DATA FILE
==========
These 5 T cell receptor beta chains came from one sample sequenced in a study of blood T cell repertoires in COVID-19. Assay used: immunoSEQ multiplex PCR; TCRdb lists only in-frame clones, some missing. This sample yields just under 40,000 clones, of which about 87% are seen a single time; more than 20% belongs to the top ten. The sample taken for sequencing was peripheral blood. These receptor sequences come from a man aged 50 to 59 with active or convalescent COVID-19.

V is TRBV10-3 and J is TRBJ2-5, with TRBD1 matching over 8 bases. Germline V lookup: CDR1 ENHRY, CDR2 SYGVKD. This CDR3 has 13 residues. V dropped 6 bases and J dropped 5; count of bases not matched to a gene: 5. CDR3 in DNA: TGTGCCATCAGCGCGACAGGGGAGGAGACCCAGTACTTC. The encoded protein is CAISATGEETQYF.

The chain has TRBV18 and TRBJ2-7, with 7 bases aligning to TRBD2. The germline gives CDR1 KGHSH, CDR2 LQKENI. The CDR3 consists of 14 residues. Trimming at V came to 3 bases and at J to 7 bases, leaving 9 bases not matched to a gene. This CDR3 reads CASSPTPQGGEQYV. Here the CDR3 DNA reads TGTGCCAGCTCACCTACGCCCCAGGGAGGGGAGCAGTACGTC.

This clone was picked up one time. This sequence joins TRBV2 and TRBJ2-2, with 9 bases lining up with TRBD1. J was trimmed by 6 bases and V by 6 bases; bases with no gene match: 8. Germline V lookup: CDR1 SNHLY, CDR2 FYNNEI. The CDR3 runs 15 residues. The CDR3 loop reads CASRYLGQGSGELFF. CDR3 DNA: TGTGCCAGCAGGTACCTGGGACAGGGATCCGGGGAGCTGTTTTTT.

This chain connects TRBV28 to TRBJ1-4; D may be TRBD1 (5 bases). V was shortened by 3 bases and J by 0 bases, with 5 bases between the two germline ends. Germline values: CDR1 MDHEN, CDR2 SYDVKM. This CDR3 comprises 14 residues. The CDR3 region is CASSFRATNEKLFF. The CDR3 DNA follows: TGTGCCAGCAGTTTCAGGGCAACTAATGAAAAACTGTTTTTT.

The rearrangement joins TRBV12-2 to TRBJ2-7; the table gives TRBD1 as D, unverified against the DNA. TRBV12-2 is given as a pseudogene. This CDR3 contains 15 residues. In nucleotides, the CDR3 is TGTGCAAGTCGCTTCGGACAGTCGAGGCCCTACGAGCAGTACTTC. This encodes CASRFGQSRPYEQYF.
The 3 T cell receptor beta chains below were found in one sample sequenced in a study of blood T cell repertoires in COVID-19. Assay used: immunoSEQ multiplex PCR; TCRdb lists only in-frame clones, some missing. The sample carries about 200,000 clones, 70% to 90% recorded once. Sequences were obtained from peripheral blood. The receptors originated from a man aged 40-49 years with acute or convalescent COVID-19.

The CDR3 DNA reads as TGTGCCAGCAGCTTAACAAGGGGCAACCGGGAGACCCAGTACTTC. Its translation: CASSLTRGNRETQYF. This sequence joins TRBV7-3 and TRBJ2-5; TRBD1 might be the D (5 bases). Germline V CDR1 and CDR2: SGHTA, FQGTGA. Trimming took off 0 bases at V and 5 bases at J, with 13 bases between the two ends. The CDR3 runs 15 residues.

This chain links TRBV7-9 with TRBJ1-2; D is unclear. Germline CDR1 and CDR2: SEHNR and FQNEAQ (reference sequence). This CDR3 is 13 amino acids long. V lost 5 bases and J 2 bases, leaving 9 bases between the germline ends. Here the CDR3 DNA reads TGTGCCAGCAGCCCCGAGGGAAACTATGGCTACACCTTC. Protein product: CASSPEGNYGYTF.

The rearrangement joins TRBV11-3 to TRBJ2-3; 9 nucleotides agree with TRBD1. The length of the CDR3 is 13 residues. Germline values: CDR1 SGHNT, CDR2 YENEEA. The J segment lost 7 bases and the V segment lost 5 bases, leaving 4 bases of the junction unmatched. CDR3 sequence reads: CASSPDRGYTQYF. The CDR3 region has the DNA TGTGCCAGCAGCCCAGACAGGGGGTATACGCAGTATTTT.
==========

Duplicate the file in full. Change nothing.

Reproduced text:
These 5 T cell receptor beta chains came from one sample sequenced in a study of blood T cell repertoires in COVID-19. Assay used: immunoSEQ multiplex PCR; TCRdb lists only in-frame clones, some missing. This sample yields just under 40,000 clones, of which about 87% are seen a single time; more than 20% belongs to the top ten. The sample taken for sequencing was peripheral blood. These receptor sequences come from a man aged 50 to 59 with active or convalescent COVID-19.

V is TRBV10-3 and J is TRBJ2-5, with TRBD1 matching over 8 bases. Germline V lookup: CDR1 ENHRY, CDR2 SYGVKD. This CDR3 has 13 residues. V dropped 6 bases and J dropped 5; count of bases not matched to a gene: 5. CDR3 in DNA: TGTGCCATCAGCGCGACAGGGGAGGAGACCCAGTACTTC. The encoded protein is CAISATGEETQYF.

The chain has TRBV18 and TRBJ2-7, with 7 bases aligning to TRBD2. The germline gives CDR1 KGHSH, CDR2 LQKENI. The CDR3 consists of 14 residues. Trimming at V came to 3 bases and at J to 7 bases, leaving 9 bases not matched to a gene. This CDR3 reads CASSPTPQGGEQYV. Here the CDR3 DNA reads TGTGCCAGCTCACCTACGCCCCAGGGAGGGGAGCAGTACGTC.

This clone was picked up one time. This sequence joins TRBV2 and TRBJ2-2, with 9 bases lining up with TRBD1. J was trimmed by 6 bases and V by 6 bases; bases with no gene match: 8. Germline V lookup: CDR1 SNHLY, CDR2 FYNNEI. The CDR3 runs 15 residues. The CDR3 loop reads CASRYLGQGSGELFF. CDR3 DNA: TGTGCCAGCAGGTACCTGGGACAGGGATCCGGGGAGCTGTTTTTT.

This chain connects TRBV28 to TRBJ1-4; D may be TRBD1 (5 bases). V was shortened by 3 bases and J by 0 bases, with 5 bases between the two germline ends. Germline values: CDR1 MDHEN, CDR2 SYDVKM. This CDR3 comprises 14 residues. The CDR3 region is CASSFRATNEKLFF. The CDR3 DNA follows: TGTGCCAGCAGTTTCAGGGCAACTAATGAAAAACTGTTTTTT.

The rearrangement joins TRBV12-2 to TRBJ2-7; the table gives TRBD1 as D, unverified against the DNA. TRBV12-2 is given as a pseudogene. This CDR3 contains 15 residues. In nucleotides, the CDR3 is TGTGCAAGTCGCTTCGGACAGTCGAGGCCCTACGAGCAGTACTTC. This encodes CASRFGQSRPYEQYF.
The 3 T cell receptor beta chains below were found in one sample sequenced in a study of blood T cell repertoires in COVID-19. Assay used: immunoSEQ multiplex PCR; TCRdb lists only in-frame clones, some missing. The sample carries about 200,000 clones, 70% to 90% recorded once. Sequences were obtained from peripheral blood. The receptors originated from a man aged 40-49 years with acute or convalescent COVID-19.

The CDR3 DNA reads as TGTGCCAGCAGCTTAACAAGGGGCAACCGGGAGACCCAGTACTTC. Its translation: CASSLTRGNRETQYF. This sequence joins TRBV7-3 and TRBJ2-5; TRBD1 might be the D (5 bases). Germline V CDR1 and CDR2: SGHTA, FQGTGA. Trimming took off 0 bases at V and 5 bases at J, with 13 bases between the two ends. The CDR3 runs 15 residues.

This chain links TRBV7-9 with TRBJ1-2; D is unclear. Germline CDR1 and CDR2: SEHNR and FQNEAQ (reference sequence). This CDR3 is 13 amino acids long. V lost 5 bases and J 2 bases, leaving 9 bases between the germline ends. Here the CDR3 DNA reads TGTGCCAGCAGCCCCGAGGGAAACTATGGCTACACCTTC. Protein product: CASSPEGNYGYTF.

The rearrangement joins TRBV11-3 to TRBJ2-3; 9 nucleotides agree with TRBD1. The length of the CDR3 is 13 residues. Germline values: CDR1 SGHNT, CDR2 YENEEA. The J segment lost 7 bases and the V segment lost 5 bases, leaving 4 bases of the junction unmatched. CDR3 sequence reads: CASSPDRGYTQYF. The CDR3 region has the DNA TGTGCCAGCAGCCCAGACAGGGGGTATACGCAGTATTTT.